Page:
JCapper has some very good tools for identifying track biases. In the remainder of this article, I'm going to point out how I recently used those tools to uncover a temporary speed bias and how that research and discovery process led me to some outstanding recent plays.

Tools For Discovering Track Biases

Speed Biases

The following JCapper Factors are my personal favorites for uncovering Speed Biases:
  1. CPace
  2. PctE


Positional Biases

The following JCapper Factor is the only one I use for uncovering Positional Bias:
  1. Rail Position


Example of a Speed Bias
Tues 04-05-2005 HAW R2 LADY DANIELLE $79.60


So that readers can follow my narrative, here's a link to the HTML Report for the HAW card for Tues 04-05-2005.

I recently made a post on the JCapper Message board about R2 at HAW on 04-05-2005 that read:

I'm wondering, did anyone else happen to catch the J1, CPace1, and Form1 horse, #7 LADY DANIELLE in R2 at HAW today? The horse was highlighted in bright yellow on the report, had a fair odds line of 5-1, and paid... $79.60 to win!!! Four of my own UDMs also pointed this one out- including the UDM outlined in the one and only handicapping article that I've published to date.


That's right. The same UDM I outlined in the Jan 2005 article on Race Volatility also pointed out this very same horse. But my post about this horse on the message board only hinted at the extent of damage I did. I crushed this horse in the win pool, and used this horse to catch two enormous pick-threes as well as a very nice pick-four. Go ahead, accuse me of redboarding if you want. I don't mind a bit. Any JCapper user with a Bris file for HAW that day could have had this horse. Even if you just skimmed through the Jan 2005 article and didn't bother to create the UDM, this horse was clearly picked up by Overlay Highlighting on the HTML Report. But judging from the payoffs, I very seriously doubt that many out there thought before the race that this one offered truly outstanding value. I certainly did. And the reason had everything to do with track bias.

Here are my thoughts leading up to this race...

I first started to notice a speed bias at HAW midway through the Sunday card on April 3, 2005. On that day, seven out of the nine races were won by a horse that ranked either first or second in CPace. The trend continued the next day when six of the nine races were won by a horse ranked either first, second, or third, in CPace. Contrast that to the Saturday card where only five of the ten races were won by a horse ranked first, second, or third in CPace. Monday night I did a little Data Window research and saw conclusively that a speed bias was going on at HAW.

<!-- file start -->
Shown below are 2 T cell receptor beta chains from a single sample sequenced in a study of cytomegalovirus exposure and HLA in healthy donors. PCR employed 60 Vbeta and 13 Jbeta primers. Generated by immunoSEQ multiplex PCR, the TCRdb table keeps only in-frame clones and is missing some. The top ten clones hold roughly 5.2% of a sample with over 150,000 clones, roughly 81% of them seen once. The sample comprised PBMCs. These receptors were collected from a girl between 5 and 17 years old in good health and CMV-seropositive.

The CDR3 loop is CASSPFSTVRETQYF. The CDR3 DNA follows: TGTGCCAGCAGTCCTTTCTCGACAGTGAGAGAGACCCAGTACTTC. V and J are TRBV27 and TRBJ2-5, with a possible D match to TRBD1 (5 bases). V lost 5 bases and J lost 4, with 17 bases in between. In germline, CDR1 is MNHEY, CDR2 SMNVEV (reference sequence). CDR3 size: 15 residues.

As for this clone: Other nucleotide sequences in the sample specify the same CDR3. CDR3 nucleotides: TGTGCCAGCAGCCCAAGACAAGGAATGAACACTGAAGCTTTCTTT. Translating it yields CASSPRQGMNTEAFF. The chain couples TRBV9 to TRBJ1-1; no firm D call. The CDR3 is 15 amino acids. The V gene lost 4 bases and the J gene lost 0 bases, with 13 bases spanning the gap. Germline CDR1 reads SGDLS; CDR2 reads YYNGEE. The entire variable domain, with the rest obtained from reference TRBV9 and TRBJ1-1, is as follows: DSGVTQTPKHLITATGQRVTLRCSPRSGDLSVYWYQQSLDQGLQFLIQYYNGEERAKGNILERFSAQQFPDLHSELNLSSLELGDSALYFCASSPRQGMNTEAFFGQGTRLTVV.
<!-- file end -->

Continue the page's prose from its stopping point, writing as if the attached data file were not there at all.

Here is the Data Window output for the Sun 04-03-2005 and Mon 04-04-2005 HAW cards broken out by PctE and CPace rank:


Data Summary Win Place Show
Mutuel Totals 167.60 191.80 168.60
Bet -252.00 -252.00 -252.00
Gain -84.40 -60.20 -83.40
Wins 18 36 54
Plays 126 126 126
PCT .1429 .2857 .4286
ROI 0.6651 0.7611 0.6690
Avg Mut 9.31 5.33 3.12
       
       


By: pctE Rank            
             
Rank Gain Bet Roi Wins Plays Pct
1 18.00 36.00 1.5000 8 18 .4444
2 -25.00 36.00 0.3056 1 18 .0556
3 10.40 36.00 1.2889 4 18 .2222
4 -3.40 36.00 0.9056 1 18 .0556
5 -28.20 38.00 0.2579 1 19 .0526
6 -20.20 30.00 0.3267 2 15 .1333
7 -20.00 24.00 0.1667 1 12 .0833
8 -8.00 8.00 0.0000 0 4 .0000
9 -6.00 6.00 0.0000 0 3 .0000
10 -2.00 2.00 0.0000 0 1 .0000


By: CPace Rank            
             
Rank Gain Bet Roi Wins Plays Pct
1 9.40 36.00 1.2611 5 18 .2778
2 23.60 36.00 1.6556 7 18 .3889
3 3.00 36.00 1.0833 2 18 .1111
4 -36.00 36.00 0.0000 0 18 .0000
5 -16.40 36.00 0.5444 3 18 .1667
6 -28.00 32.00 0.1250 1 16 .0625
7 -22.00 22.00 0.0000 0 11 .0000
8 -10.00 10.00 0.0000 0 5 .0000
9 -6.00 6.00 0.0000 0 3 .0000
10 -2.00 2.00 0.0000 0 1 .0000




And here is the same PctE and CPace rank breakout for HAW YTD through 04-02-2005:

Data Summary Win Place Show
Mutuel Totals 2658.60 2711.20 2753.20
Bet -3806.00 -3806.00 -3806.00